What is Actinic Keratosis?

The rough, scaly lesions on the sun-damaged skin are called actinic (hyper)keratoses. Actinic keratosis is also known as solar keratosis. It should be distinguished from other types of keratoses (scaly lesions), such as seborrhoeic keratosis and capillary keratosis.

Actinic Keratosis is actually the abnormal growth of skin cells due to ultraviolet radiation exposure. They are considered precancerous lesions, or an early form of squamous cell carcinoma.

They appear as multiple flat or solid scaly lesions or acrochordon-like red cutaneous lesions. A hyperkeratosis may progress to cutaneous horn.

Actinic Keratosis is very common in areas that are repeatedly exposed to the sun, especially at the back of the handsΑκτινική Υπερκεράτωση and the face, frequently affecting the nose, cheeks, upper lip, temples and forehead. On the lips, actinic keratosis is called actinic or solar cheilitis. It is quite common in persons with fair skin or those who have been working outdoors for extended periods without sunscreen. Sun-damaged skin is also dry, discoloured, and wrinkled.

Are actinic keratosis dangerous?

Actinic keratosis themselves are harmless, but they can be uncomfortable and unsightly.

The main concern is that actinic keratosis may cause a type of skin cancer known as squamous cell carcinoma. The risk of squamous cell cancer is between 10% and 15% in a patient with more than ten actinic keratosis.

People with actinic keratosis should visit their dermatologist regularly and be examined, due to the risk of developing basal cell carcinoma and malignant melanoma.

Treatment for Actinic Keratosis

Treatment of an actinic keratosis requires removal of the defective skin cells. New skin then forms from deeper cells which have escaped sun damage.

It is not practical to remove all keratoses in those with very extensive sun damage; in such cases it is important to get rid of thickened or tender lesions as these are the ones at greatest risk of progressing to skin cancer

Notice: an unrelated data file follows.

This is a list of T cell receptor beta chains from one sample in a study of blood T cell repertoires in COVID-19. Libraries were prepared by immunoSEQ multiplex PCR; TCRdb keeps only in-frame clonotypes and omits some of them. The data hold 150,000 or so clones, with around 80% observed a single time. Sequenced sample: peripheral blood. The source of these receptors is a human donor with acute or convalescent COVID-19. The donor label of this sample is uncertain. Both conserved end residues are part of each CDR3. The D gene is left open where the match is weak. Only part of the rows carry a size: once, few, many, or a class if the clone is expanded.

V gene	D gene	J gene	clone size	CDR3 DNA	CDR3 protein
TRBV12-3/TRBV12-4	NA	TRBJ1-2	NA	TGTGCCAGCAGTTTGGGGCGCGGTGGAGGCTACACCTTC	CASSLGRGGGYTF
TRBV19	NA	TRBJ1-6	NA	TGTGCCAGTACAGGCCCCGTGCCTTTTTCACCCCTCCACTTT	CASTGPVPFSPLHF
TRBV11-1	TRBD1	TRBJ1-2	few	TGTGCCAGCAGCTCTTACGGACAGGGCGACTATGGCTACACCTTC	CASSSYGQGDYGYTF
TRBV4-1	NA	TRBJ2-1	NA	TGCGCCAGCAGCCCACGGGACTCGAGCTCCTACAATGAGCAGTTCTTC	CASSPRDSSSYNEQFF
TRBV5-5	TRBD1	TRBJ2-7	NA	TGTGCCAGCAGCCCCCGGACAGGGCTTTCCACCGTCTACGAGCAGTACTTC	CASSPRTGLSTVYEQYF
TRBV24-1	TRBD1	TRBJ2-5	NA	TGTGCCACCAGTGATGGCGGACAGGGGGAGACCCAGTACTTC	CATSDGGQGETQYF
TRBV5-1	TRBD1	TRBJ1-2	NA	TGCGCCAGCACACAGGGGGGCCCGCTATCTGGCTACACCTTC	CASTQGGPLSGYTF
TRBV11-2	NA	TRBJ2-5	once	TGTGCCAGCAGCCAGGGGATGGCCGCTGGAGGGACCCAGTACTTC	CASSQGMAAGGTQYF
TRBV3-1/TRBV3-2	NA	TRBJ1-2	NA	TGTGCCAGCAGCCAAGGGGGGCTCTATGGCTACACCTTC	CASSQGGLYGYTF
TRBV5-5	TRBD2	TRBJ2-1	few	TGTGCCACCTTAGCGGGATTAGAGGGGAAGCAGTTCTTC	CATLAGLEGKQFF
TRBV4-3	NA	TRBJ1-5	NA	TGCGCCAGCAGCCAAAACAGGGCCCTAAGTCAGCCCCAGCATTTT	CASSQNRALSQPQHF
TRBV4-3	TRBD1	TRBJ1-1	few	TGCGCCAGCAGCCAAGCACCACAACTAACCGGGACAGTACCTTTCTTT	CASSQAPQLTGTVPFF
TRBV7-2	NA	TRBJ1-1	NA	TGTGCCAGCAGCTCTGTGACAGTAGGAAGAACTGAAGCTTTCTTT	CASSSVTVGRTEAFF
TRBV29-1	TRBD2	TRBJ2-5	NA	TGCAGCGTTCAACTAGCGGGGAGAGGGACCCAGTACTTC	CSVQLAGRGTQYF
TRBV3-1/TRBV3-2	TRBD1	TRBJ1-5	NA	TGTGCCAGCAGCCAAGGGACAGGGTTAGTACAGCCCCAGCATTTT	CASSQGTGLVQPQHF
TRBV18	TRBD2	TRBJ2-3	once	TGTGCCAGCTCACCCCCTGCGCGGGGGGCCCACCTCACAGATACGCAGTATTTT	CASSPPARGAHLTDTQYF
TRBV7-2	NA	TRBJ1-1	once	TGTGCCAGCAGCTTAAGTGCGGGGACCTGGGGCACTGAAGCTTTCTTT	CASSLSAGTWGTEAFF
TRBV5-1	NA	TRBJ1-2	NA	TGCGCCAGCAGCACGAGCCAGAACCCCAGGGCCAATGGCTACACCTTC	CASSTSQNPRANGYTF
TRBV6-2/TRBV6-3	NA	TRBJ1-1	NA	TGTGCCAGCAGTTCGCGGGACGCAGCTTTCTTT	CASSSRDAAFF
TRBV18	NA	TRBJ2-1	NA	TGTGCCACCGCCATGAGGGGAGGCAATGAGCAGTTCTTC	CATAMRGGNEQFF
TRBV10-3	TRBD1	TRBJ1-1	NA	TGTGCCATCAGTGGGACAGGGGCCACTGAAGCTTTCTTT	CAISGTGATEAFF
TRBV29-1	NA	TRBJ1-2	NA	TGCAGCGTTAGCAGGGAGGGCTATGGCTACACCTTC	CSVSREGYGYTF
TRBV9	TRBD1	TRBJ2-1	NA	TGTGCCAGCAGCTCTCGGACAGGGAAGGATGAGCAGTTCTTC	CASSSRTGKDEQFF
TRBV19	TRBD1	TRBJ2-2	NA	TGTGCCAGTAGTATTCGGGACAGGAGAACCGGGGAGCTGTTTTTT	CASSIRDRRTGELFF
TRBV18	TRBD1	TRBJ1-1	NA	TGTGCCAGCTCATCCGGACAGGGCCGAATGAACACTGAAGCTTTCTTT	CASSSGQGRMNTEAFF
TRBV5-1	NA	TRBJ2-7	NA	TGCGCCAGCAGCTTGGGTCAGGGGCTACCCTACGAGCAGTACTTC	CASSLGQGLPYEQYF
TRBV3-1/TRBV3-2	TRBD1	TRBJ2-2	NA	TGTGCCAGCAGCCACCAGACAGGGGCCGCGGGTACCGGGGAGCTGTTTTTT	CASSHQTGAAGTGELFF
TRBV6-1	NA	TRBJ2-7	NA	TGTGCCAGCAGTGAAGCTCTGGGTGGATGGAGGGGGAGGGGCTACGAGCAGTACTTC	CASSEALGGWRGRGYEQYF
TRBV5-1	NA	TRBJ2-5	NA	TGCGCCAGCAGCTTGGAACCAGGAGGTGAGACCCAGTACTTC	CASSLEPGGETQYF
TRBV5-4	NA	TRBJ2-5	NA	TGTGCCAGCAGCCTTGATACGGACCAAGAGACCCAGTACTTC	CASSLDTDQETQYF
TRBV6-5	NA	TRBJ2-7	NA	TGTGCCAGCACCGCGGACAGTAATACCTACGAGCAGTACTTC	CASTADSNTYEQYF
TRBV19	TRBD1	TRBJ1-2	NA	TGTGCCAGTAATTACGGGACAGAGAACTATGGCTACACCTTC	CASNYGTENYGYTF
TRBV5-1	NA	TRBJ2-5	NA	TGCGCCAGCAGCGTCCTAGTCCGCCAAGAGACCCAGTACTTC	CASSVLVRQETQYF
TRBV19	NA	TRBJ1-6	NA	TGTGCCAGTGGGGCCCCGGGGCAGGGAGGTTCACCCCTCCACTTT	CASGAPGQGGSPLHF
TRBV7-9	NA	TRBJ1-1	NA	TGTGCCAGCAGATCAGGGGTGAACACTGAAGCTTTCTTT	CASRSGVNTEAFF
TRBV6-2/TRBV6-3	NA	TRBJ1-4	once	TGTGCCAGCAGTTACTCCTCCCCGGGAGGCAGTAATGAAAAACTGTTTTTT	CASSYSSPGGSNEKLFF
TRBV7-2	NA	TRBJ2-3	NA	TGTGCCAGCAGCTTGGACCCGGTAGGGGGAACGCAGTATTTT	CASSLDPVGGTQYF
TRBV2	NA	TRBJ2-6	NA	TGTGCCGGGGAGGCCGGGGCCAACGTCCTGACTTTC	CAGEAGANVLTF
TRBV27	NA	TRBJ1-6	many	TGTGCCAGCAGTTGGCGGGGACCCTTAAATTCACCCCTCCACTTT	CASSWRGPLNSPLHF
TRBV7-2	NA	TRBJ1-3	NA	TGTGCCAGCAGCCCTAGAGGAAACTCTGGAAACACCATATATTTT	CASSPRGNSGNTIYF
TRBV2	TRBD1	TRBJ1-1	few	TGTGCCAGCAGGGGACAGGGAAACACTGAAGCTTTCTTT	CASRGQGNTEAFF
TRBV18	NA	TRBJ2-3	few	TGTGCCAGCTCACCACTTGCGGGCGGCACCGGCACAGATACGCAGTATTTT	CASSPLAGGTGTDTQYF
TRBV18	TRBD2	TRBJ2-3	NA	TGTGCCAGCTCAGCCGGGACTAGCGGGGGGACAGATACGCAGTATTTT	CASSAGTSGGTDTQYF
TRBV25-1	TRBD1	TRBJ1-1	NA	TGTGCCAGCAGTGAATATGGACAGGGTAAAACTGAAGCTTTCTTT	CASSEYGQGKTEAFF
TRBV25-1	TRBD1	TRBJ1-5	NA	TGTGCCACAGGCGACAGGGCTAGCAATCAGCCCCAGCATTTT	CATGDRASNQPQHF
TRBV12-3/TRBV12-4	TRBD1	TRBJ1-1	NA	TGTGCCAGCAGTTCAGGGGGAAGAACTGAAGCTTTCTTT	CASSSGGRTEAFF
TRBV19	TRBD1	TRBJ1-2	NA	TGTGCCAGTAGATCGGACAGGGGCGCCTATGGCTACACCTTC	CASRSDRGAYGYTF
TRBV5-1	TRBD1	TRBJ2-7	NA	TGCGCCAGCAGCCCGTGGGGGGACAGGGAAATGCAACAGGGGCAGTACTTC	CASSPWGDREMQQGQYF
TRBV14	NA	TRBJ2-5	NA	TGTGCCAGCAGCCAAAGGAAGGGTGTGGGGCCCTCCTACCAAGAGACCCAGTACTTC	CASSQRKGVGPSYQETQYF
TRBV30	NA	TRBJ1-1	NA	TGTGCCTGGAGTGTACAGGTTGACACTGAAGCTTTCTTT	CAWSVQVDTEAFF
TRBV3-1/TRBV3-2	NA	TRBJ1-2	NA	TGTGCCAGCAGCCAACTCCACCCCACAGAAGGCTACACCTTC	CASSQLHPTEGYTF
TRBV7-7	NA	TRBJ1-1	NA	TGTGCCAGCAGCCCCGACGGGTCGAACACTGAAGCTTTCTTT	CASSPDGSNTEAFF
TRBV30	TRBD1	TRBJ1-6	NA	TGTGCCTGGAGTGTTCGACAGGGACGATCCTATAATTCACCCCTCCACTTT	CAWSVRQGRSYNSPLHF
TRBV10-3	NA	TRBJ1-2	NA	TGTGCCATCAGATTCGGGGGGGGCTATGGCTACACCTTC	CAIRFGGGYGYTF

Treatments may include:

  • Cryotherapy, i.e. freezing with liquid nitrogen, after which the lesion may blister and then fall off.
  • Cautery with surgical CO2 Laser. Selective cautery of the actinic keratosis, leaving the surrounding healthy skin intact.
  • Curettage and Cautery may be preferred with thicker keratoses, and is a common method of removing early squamous cell cancers.
  • Excision, cutting the lesion out (excision biopsy). This procedure is used to completely remove the lesion and then a specimen is sent for pathological examination.
  • Ingenol Mebutate cream, treatment that is applied in a short period of time – 3 days. Effective treatment in patients with many actinic keratosis – field treatment.
  • 5-Fluorouracil (5-FU) cream. Useful in patients with many actinic keratosis on the face.
  • Imiquimod κρέμα, τροποποιητική ουσία της ανοσοαπόκρισης σε περιοχές με πολλές ακτινικές υπερκερατώσεις – θεραπεία πεδίου.
  • Photodynamic therapy (PDT) involves applying a photosensitizing medical substance (5-ALA) to the affected area with actinic keratosis prior to exposing it to an artificial source of visible light at the medical office or to the sun light according to the doctor’s recommendations.